Clermont Steep Review

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Clermont Steep is the latest release from James B. Beam Distilling, and it is their first widely released American Single Malt. Clermont Steep is distilled and aged in Clermont, Kentucky, at the James B. Beam Distillery, just like many of their other whiskeys. It also uses their proprietary family yeast strain, and is aged in new charred oak barrels. So what is it like? Read our review to find out!

Clermont Steep
American Single Malt Whiskey
Distilled & Bottled By James B. Beam Distilling Co
Aged 60 Months
94 Proof
MSRP: $59.99 (750ml)

Please enjoy our Clermont Steep American Single Malt Whiskey Review!

A Single Malt Whiskey from James B. Beam Distilling?

When you think single malt whiskey, you’re probably not thinking about American whiskey. And if you are, then you probably aren’t thinking about Beam. Beam is all about bourbon, and maybe some rye, right? Well, yes, but now they are about American Single Malts, too. Clermont Steep American Single Malt Whiskey is distilled and aged in Clermont, Kentucky, at the James B. Beam Distillery, just like many of Beam’s other whiskeys.

Clermont Steep is Different Than Other Single Malts

Clermont Steep is different than many of the other American Single Malts. For instance, this whiskey is aged in new oak barrels that have been lightly toasted and lightly charred. How lightly charred? Well, to char level 1, to be exact. That’s the lowest level. For reference, most bourbons use char 3 and char 4 barrels and Beam uses char 4 for most of their bourbons.

While at the time of this writing, there is no actual legal standard for the American Single Malt style, the current proposal by the TTB simply states that it should be “… stored in oak barrels not exceeding 700 liters”. The proposal doesn’t mention whether the barrels must be new or used, charred or uncharred. In Scottish and Irish Single Malts, the barrels are most often previously used, and often times that first use was for bourbon. American Single Malts are a more diverse group, but Beam wanted theirs to have some of bourbon’s flavor characteristics. Using new charred oak barrels would add some similarity, and using the lighter char level would allow the softer malted barley flavors to shine through, as well.

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Clermont Steep’s Mash Bill & Yeast

According to Freddie Noe, Beam uses a mash bill consisting of 20% Vienna malt and 80% their standard distiller’s malt. That distiller’s malt is the same malted barley that they use in all their whiskeys. Beam also uses the same family yeast strain for Clermont Steep as they use for their bourbons. In fact, they still propagate that same yeast strain onsite.

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Tasting Notes – Clermont Steep American Single Malt Review

Let’s taste it:

🛌 Rested for 15 minutes in a Glencairn

👉Nose: Maltiness & graininess; toast; light smoke; mild brown sugar and light honey sweetness; subtle tart dried apricots and pears. mild to moderate alcohol
👉Taste: Brown sugar and honey sweetness; maltiness & graininess; ripe red delicious apples; light oak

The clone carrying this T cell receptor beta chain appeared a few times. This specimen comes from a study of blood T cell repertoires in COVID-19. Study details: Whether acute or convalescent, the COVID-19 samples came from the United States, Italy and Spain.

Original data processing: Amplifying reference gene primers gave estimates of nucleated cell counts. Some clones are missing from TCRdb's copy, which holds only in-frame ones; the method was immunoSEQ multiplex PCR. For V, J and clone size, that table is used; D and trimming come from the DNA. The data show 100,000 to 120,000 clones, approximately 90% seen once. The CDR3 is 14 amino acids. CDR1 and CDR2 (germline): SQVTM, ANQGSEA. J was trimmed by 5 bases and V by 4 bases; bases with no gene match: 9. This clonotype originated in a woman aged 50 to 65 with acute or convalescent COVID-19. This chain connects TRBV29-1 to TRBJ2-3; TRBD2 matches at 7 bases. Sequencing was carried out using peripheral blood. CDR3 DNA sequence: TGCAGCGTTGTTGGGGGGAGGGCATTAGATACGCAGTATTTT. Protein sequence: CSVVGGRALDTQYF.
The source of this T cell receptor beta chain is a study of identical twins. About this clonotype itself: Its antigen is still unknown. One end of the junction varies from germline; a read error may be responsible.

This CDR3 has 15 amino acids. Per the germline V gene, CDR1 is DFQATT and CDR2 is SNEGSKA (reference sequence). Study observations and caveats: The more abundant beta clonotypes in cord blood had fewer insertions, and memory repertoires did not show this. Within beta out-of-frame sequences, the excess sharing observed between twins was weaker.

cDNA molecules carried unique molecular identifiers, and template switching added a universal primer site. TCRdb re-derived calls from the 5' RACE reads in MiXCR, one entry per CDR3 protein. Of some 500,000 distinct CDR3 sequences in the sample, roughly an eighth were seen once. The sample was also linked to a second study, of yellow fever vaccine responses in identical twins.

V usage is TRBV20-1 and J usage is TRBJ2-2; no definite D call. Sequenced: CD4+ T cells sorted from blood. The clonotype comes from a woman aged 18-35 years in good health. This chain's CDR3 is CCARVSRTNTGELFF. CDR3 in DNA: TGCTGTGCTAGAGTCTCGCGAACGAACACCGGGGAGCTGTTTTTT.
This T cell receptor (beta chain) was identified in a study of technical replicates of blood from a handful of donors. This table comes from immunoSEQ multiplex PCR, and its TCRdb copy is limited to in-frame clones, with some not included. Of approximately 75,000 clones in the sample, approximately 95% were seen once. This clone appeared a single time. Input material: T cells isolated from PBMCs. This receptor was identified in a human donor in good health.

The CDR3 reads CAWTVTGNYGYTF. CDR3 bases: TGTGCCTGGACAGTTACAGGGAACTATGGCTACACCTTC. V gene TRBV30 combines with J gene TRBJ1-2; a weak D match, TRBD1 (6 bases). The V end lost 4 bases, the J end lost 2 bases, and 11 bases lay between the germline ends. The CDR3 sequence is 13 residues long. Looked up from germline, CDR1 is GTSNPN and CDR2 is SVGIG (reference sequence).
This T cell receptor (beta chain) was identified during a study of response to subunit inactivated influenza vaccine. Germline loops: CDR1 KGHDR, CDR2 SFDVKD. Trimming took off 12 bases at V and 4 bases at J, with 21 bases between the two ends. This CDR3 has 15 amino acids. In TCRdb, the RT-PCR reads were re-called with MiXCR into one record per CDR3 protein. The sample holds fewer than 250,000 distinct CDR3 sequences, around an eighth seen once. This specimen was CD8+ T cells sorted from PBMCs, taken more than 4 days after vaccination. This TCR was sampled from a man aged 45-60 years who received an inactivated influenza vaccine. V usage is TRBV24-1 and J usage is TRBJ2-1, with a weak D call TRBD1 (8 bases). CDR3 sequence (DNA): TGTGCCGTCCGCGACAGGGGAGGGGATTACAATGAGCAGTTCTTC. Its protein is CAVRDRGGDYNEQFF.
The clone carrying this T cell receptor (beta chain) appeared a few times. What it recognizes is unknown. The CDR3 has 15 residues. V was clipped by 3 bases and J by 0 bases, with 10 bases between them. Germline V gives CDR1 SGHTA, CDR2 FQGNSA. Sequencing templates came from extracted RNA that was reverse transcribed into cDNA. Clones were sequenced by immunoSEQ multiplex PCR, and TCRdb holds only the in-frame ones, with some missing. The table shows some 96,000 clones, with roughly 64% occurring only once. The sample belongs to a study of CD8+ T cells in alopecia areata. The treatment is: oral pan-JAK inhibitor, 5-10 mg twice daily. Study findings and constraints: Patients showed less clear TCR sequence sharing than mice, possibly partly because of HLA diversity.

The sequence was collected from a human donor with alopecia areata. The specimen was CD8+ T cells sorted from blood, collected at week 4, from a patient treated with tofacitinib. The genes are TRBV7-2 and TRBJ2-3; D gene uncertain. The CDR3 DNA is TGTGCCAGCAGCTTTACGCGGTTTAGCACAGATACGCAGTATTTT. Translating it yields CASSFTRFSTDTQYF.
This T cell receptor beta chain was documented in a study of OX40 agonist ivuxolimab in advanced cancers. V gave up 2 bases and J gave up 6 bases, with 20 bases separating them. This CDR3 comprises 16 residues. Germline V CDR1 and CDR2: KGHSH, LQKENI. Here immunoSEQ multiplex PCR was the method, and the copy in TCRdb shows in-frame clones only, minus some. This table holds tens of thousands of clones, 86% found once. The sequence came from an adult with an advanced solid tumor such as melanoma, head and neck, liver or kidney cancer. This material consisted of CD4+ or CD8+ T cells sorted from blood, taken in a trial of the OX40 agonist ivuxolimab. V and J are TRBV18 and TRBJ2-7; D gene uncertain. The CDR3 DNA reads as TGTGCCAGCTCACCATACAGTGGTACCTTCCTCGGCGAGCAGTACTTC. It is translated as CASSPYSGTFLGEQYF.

👉Finish: White pepper spice, astringency and char rapidly dominate; the sweet maltiness lingers as well; long finish; moderate burn

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Malt & Grain Dominate In Clermont Steep

The graininess and maltiness are overwhelmingly the dominant flavors in Clermont Steep’s nose. It’s a bit like sniffing a handful of lightly toasted malt. There’s also a mild sweetness, and I want to find some fruit, but it is a bit of a struggle. Maybe some tart dried apricots and a touch of pear? Brown sugar and honey sweetness appear in the taste, although the graininess and maltiness are still quite noticeable. A pinch of ripe red delicious apples are tossed in, with the flavor balance overall remaining somewhat similar to the nose. However, in the finish, things get turned a bit upside down. Out of the blue, the graininess and maltiness turn more to an astringency which is joined by some barrel char and white pepper spice with a dash of black pepper, too. Pleasantly, some of the original sweet and grainy flavors linger on, as well.

Clermont Steep Is Different Than Single Malt Scotch or Irish Whiskey

The flavors are unsurprisingly completely different than a Single Malt Scotch or Irish Whiskey. They are a bit more similar to a few of the American Single Malts that I have had, but still different than many, mainly in just how grain forward Clermont Steep is. The new toasted and charred barrel is definitely playing its part, I suspect by decreasing some of the fruit and adding the light smokiness and more pronounced char in the finish.

Neck Label - Beam Clermont Steep - Review
Conclusion – Clermont Steep American Single Malt Whiskey Review

If you are a fan of grain forward whiskey, then Clermont Steep is made for you! However, if you regularly drink some of the other American Single Malts out there, you might find Clermont Steep is a little different than you might have expected. It’s still got the same general flavor profile, but you might want to give it a try before you buy. Have you tried Clermont Steep from the James B. Beam Distilling Co? What did you think? Cheers!🥃

We hope you have enjoyed our Clermont Steep American Single Malt Whiskey Next read our James B Beam Distilling Tour Review to learn all about it. Or, read our Hardin’s Creek Colonel James B Beam Bourbon Review to learn about one of the first bourbons in the Hardin’s Creek line.

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